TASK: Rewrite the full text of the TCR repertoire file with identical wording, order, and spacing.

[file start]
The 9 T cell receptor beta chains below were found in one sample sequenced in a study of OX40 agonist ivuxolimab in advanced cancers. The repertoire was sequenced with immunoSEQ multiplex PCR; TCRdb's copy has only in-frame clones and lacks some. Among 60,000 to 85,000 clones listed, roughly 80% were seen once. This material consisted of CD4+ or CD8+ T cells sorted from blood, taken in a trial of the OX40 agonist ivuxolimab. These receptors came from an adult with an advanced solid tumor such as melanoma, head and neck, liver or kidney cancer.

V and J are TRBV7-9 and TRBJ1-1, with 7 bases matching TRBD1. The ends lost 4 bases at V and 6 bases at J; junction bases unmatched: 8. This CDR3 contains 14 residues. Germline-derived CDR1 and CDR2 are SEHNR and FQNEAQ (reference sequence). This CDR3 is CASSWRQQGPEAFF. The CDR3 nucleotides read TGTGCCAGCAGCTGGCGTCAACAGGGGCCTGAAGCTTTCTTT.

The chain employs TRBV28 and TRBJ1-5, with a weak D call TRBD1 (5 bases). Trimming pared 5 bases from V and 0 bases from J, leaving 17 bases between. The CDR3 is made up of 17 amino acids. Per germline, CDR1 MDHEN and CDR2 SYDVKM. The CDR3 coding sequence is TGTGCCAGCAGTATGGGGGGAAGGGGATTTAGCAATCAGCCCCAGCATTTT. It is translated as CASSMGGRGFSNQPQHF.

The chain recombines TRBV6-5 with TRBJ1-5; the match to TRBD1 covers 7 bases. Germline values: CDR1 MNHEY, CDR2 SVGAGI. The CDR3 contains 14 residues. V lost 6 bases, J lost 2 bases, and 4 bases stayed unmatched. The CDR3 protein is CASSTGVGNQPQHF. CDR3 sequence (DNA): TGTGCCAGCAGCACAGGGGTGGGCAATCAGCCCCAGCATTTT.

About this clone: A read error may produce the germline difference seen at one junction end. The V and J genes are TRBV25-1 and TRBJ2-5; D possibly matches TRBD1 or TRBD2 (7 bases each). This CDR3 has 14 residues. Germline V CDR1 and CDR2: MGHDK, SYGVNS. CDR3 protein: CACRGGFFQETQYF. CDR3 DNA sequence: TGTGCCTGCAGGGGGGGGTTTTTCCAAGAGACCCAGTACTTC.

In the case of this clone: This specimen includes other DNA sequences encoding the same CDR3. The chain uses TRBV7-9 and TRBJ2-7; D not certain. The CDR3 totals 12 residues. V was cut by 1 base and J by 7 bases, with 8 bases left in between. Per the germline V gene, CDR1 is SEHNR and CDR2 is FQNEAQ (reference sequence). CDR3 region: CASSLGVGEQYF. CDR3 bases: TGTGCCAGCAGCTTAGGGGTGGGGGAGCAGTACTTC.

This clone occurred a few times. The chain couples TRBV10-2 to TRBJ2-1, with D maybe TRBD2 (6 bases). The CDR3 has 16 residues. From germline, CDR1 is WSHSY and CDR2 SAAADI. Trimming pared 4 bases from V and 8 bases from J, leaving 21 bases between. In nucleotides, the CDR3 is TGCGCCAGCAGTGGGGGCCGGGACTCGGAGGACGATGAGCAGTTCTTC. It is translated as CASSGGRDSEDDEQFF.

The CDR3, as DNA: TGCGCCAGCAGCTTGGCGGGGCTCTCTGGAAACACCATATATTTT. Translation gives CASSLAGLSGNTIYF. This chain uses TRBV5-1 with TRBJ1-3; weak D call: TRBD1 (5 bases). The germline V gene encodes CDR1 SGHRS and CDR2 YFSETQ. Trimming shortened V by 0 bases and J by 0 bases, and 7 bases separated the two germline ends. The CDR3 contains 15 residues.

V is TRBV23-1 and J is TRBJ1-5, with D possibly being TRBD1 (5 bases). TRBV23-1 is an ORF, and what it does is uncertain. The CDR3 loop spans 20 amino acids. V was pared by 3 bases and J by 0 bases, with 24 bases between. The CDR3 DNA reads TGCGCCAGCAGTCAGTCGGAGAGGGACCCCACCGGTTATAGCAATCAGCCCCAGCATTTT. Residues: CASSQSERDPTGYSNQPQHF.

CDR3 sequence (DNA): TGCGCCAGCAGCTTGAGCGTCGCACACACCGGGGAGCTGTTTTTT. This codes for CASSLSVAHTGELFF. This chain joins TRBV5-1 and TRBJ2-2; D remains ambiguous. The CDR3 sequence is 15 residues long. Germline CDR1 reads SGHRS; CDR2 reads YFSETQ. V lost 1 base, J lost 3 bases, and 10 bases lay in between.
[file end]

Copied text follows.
The 9 T cell receptor beta chains below were found in one sample sequenced in a study of OX40 agonist ivuxolimab in advanced cancers. The repertoire was sequenced with immunoSEQ multiplex PCR; TCRdb's copy has only in-frame clones and lacks some. Among 60,000 to 85,000 clones listed, roughly 80% were seen once. This material consisted of CD4+ or CD8+ T cells sorted from blood, taken in a trial of the OX40 agonist ivuxolimab. These receptors came from an adult with an advanced solid tumor such as melanoma, head and neck, liver or kidney cancer.

V and J are TRBV7-9 and TRBJ1-1, with 7 bases matching TRBD1. The ends lost 4 bases at V and 6 bases at J; junction bases unmatched: 8. This CDR3 contains 14 residues. Germline-derived CDR1 and CDR2 are SEHNR and FQNEAQ (reference sequence). This CDR3 is CASSWRQQGPEAFF. The CDR3 nucleotides read TGTGCCAGCAGCTGGCGTCAACAGGGGCCTGAAGCTTTCTTT.

The chain employs TRBV28 and TRBJ1-5, with a weak D call TRBD1 (5 bases). Trimming pared 5 bases from V and 0 bases from J, leaving 17 bases between. The CDR3 is made up of 17 amino acids. Per germline, CDR1 MDHEN and CDR2 SYDVKM. The CDR3 coding sequence is TGTGCCAGCAGTATGGGGGGAAGGGGATTTAGCAATCAGCCCCAGCATTTT. It is translated as CASSMGGRGFSNQPQHF.

The chain recombines TRBV6-5 with TRBJ1-5; the match to TRBD1 covers 7 bases. Germline values: CDR1 MNHEY, CDR2 SVGAGI. The CDR3 contains 14 residues. V lost 6 bases, J lost 2 bases, and 4 bases stayed unmatched. The CDR3 protein is CASSTGVGNQPQHF. CDR3 sequence (DNA): TGTGCCAGCAGCACAGGGGTGGGCAATCAGCCCCAGCATTTT.

About this clone: A read error may produce the germline difference seen at one junction end. The V and J genes are TRBV25-1 and TRBJ2-5; D possibly matches TRBD1 or TRBD2 (7 bases each). This CDR3 has 14 residues. Germline V CDR1 and CDR2: MGHDK, SYGVNS. CDR3 protein: CACRGGFFQETQYF. CDR3 DNA sequence: TGTGCCTGCAGGGGGGGGTTTTTCCAAGAGACCCAGTACTTC.

In the case of this clone: This specimen includes other DNA sequences encoding the same CDR3. The chain uses TRBV7-9 and TRBJ2-7; D not certain. The CDR3 totals 12 residues. V was cut by 1 base and J by 7 bases, with 8 bases left in between. Per the germline V gene, CDR1 is SEHNR and CDR2 is FQNEAQ (reference sequence). CDR3 region: CASSLGVGEQYF. CDR3 bases: TGTGCCAGCAGCTTAGGGGTGGGGGAGCAGTACTTC.

This clone occurred a few times. The chain couples TRBV10-2 to TRBJ2-1, with D maybe TRBD2 (6 bases). The CDR3 has 16 residues. From germline, CDR1 is WSHSY and CDR2 SAAADI. Trimming pared 4 bases from V and 8 bases from J, leaving 21 bases between. In nucleotides, the CDR3 is TGCGCCAGCAGTGGGGGCCGGGACTCGGAGGACGATGAGCAGTTCTTC. It is translated as CASSGGRDSEDDEQFF.

The CDR3, as DNA: TGCGCCAGCAGCTTGGCGGGGCTCTCTGGAAACACCATATATTTT. Translation gives CASSLAGLSGNTIYF. This chain uses TRBV5-1 with TRBJ1-3; weak D call: TRBD1 (5 bases). The germline V gene encodes CDR1 SGHRS and CDR2 YFSETQ. Trimming shortened V by 0 bases and J by 0 bases, and 7 bases separated the two germline ends. The CDR3 contains 15 residues.

V is TRBV23-1 and J is TRBJ1-5, with D possibly being TRBD1 (5 bases). TRBV23-1 is an ORF, and what it does is uncertain. The CDR3 loop spans 20 amino acids. V was pared by 3 bases and J by 0 bases, with 24 bases between. The CDR3 DNA reads TGCGCCAGCAGTCAGTCGGAGAGGGACCCCACCGGTTATAGCAATCAGCCCCAGCATTTT. Residues: CASSQSERDPTGYSNQPQHF.

CDR3 sequence (DNA): TGCGCCAGCAGCTTGAGCGTCGCACACACCGGGGAGCTGTTTTTT. This codes for CASSLSVAHTGELFF. This chain joins TRBV5-1 and TRBJ2-2; D remains ambiguous. The CDR3 sequence is 15 residues long. Germline CDR1 reads SGHRS; CDR2 reads YFSETQ. V lost 1 base, J lost 3 bases, and 10 bases lay in between.